“Watchtower” study. This meeting usually follows the public meeting. It consists of a study of the Bible with the help of the Watchtower magazine. The procedure followed here, with the entire congregation present, is similar to that of the small group at the congregation book study. Questions are asked by the chairman and voluntary comments are offered by the audience.
Theocratic School. Each congregation conducts this school to help all enrolled members to equip themselves more fully to speak the truth effectively to others. It equips many to “become an example to the faithful ones in speaking,” as they give public talks, and exhort and teach the congregation from the platform. All in the school are assigned talks on Bible topics, and are helped to progress through kindly private counsel by the elder conducting the school. (1 Tim. 4:12, 13, 15; 2 Tim. 2:15) Anyone associated with the congregation may enroll. In this way they become more effective in speaking and teaching in the homes of interested persons.
Service meeting. This meeting, which usually follows the Theocratic School on the same evening, is so named because it focuses specifically on the service of the Christian toward Jehovah God. This includes matters of everyday living as well as proclaiming and teaching the “good news” to the people. Ways of presenting the Bible truth to others, the training and disciplining of children, deportment, experiences of the Witnesses in proclaiming the “good news,” in meeting problems of life, and so forth, are discussed. The program includes talks and group discussions. Also, Bible discussions with others who have a hearing ear, and the conducting of Bible studies in the homes of interested persons, are demonstrated at this meeting.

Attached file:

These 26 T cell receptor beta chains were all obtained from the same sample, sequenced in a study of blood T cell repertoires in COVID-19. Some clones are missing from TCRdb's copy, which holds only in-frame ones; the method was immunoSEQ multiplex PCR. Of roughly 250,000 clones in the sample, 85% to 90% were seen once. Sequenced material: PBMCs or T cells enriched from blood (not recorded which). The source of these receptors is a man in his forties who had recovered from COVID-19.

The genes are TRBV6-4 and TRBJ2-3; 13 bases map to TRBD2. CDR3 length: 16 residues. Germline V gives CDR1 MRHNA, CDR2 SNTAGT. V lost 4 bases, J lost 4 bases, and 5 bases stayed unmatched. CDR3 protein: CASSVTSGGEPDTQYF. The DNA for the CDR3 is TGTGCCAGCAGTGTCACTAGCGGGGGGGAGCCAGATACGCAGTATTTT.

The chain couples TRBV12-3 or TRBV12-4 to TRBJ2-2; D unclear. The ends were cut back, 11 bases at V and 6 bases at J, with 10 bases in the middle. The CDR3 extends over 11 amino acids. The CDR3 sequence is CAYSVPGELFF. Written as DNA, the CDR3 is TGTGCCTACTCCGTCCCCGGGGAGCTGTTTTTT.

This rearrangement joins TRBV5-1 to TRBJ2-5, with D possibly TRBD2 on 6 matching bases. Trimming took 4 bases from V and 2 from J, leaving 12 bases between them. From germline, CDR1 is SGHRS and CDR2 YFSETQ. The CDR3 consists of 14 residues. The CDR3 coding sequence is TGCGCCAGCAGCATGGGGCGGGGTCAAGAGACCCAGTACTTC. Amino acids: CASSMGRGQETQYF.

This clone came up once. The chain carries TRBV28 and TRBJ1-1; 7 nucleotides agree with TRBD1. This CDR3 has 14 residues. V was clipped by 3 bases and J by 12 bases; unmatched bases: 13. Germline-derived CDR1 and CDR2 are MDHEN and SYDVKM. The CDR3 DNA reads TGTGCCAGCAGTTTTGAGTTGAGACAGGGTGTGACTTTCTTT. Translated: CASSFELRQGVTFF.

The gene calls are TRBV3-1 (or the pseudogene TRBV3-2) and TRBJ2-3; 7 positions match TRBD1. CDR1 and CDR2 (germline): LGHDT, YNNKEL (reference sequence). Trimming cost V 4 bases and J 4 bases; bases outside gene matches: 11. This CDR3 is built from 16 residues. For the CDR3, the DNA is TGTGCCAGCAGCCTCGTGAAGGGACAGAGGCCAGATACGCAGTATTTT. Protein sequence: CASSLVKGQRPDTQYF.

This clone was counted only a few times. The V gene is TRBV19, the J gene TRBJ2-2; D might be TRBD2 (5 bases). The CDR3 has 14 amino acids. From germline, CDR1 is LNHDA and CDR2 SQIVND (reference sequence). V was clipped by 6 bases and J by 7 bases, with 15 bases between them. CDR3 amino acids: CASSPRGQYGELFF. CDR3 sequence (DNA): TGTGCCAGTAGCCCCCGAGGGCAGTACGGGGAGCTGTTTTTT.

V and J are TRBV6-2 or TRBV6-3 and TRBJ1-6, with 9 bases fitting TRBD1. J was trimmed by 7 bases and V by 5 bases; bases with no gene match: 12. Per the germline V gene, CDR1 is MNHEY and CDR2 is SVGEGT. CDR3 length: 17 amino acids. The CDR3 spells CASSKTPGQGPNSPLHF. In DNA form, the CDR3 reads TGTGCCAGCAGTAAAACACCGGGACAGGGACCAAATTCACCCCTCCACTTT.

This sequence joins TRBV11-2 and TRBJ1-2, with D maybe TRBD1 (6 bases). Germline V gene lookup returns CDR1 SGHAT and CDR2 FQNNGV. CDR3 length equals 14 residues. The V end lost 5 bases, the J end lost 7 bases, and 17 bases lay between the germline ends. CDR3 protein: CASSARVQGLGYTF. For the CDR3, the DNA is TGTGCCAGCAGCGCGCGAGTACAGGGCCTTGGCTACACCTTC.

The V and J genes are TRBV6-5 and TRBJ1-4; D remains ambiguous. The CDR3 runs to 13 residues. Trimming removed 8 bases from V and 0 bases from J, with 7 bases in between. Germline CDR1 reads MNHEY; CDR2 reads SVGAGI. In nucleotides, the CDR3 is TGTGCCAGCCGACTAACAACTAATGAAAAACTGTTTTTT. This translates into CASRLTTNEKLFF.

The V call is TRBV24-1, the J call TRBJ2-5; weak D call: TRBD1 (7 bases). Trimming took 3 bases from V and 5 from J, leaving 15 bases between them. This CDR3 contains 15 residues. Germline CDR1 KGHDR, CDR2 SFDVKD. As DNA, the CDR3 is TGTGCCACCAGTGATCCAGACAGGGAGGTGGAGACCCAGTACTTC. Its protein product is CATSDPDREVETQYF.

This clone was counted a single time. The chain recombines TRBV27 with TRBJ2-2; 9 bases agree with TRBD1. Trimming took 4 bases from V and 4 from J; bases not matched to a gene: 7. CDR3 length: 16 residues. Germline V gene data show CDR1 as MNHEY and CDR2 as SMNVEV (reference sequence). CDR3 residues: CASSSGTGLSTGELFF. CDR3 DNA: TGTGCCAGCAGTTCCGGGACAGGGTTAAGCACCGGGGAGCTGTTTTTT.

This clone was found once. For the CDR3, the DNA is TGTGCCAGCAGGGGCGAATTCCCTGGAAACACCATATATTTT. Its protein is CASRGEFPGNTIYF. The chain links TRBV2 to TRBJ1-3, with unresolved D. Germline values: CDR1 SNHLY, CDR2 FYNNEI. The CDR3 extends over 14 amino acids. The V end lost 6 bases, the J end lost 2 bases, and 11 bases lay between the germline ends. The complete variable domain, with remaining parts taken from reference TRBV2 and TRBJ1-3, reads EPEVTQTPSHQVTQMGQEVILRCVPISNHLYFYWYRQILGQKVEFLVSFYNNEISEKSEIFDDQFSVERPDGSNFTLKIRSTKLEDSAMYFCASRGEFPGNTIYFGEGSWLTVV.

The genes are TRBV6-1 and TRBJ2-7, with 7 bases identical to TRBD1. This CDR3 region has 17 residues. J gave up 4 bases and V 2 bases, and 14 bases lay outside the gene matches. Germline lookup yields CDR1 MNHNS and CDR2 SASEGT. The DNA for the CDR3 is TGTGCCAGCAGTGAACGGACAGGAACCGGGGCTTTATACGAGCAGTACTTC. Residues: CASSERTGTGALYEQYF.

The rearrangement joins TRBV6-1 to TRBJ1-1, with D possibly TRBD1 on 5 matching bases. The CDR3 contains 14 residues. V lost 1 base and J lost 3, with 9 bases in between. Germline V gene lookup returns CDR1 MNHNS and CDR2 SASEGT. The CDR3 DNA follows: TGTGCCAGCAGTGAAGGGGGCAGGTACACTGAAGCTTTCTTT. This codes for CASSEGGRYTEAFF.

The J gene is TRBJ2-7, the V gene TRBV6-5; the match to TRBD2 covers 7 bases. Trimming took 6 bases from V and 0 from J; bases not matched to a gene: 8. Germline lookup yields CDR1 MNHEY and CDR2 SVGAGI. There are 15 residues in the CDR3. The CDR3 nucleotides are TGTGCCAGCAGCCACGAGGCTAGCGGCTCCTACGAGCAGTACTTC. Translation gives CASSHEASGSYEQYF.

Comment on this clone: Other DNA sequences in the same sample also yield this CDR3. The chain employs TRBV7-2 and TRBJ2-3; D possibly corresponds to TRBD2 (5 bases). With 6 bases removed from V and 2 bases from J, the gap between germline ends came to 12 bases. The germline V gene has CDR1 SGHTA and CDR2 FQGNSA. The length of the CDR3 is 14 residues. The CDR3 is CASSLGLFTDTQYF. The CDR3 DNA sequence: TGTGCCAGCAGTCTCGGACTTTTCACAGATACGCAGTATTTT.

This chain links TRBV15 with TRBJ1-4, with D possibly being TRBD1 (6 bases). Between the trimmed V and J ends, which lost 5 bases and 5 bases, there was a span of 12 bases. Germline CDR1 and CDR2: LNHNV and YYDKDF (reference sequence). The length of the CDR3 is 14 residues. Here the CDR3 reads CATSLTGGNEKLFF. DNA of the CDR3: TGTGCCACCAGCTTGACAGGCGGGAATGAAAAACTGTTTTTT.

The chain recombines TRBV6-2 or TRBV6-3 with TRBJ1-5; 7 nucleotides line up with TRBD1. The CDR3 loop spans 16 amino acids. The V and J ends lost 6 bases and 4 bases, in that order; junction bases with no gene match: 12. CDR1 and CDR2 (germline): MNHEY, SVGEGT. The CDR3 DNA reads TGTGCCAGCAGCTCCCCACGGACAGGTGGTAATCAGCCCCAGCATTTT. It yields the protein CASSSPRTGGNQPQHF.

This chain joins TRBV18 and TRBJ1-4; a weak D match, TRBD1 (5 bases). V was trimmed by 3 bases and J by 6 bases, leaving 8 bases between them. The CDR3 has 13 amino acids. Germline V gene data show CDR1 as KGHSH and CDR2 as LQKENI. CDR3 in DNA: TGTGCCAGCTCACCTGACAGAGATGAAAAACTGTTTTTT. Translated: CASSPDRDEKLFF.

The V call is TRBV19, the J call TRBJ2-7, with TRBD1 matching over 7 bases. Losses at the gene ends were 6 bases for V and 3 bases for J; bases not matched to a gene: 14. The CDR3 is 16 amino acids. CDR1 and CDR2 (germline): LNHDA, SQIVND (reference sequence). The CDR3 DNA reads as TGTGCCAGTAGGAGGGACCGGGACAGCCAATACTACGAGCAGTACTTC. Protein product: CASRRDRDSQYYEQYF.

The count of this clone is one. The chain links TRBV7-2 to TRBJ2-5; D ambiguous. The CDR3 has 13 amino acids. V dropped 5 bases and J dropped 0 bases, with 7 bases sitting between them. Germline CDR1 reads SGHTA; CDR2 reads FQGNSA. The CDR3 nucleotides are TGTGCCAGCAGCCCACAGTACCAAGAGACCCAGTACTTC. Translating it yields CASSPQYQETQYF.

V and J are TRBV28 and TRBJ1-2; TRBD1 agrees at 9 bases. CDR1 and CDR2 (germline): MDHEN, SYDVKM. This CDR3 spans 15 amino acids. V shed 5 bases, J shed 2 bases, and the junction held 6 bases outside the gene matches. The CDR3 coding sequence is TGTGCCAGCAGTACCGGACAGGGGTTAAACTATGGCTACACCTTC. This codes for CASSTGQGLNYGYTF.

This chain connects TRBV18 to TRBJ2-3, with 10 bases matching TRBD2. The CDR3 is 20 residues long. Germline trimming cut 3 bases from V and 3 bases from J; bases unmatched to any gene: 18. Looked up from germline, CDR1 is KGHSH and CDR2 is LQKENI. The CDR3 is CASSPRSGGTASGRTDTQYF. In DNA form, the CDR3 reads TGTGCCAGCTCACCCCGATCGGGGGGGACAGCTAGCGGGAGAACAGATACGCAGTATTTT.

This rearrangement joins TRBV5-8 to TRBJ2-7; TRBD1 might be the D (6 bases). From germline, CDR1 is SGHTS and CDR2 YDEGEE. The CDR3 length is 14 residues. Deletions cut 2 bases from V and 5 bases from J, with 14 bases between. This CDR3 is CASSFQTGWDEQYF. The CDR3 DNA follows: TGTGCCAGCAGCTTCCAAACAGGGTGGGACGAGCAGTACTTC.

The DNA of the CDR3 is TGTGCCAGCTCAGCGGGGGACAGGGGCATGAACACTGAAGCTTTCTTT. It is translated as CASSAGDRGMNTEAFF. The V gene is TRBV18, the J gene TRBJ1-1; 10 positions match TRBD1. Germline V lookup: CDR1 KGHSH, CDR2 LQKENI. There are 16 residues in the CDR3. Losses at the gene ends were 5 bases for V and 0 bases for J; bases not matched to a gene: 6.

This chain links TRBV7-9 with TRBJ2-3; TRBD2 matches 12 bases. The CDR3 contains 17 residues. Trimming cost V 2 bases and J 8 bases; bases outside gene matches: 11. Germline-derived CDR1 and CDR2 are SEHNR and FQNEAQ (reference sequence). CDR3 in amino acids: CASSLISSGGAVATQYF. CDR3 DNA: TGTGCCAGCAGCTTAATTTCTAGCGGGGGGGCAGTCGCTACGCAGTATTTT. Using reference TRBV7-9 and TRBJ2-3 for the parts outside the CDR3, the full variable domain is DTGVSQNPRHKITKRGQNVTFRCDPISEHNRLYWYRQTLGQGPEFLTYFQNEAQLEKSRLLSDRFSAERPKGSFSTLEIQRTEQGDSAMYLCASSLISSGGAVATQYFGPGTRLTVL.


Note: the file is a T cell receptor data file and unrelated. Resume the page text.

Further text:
KINGDOM HALLS AND FINANCING
Jehovah’s Witnesses call their congregational meeting places “Kingdom Halls.” Sometimes rented buildings are used, but often the Witnesses build beautiful, yet simple, functional halls. Generally most of the building work is done by the Witnesses themselves. The building and maintaining of Kingdom Halls and all other expenses of the congregation are met by voluntary contributions from members of the congregation. At the meetings of Jehovah’s Witnesses no collection plates are passed, and no solicitation of money is ever made. A contribution box is placed in the hall, and anyone desiring to help in defraying expenses may contribute as he sees fit.—Matt. 6:3, 4.
Similarly, the worldwide work of Jehovah’s Witnesses is supported by contributions from those desiring to see “this good news of the kingdom” preached. (Matt. 24:14) Contributions received from interested persons for Bible literature defray part of the cost of printing and distribution.
Realizing that the “congregation of the living God” is a “pillar and support of the truth” in the earth, Jehovah’s Witnesses hold closely to the Bible for its structure and function. Their purpose is that the congregation may truly help many persons to learn of God’s arrangements and live according to the truth, and to glorify the God of truth.—1 Tim. 3:15.
[Picture on page 600]
Body of elders in U.S.A.
[Pictures on page 602]
Family entering Kingdom Hall in Australia
Witnessing in Brazil
. . . in Ivory Coast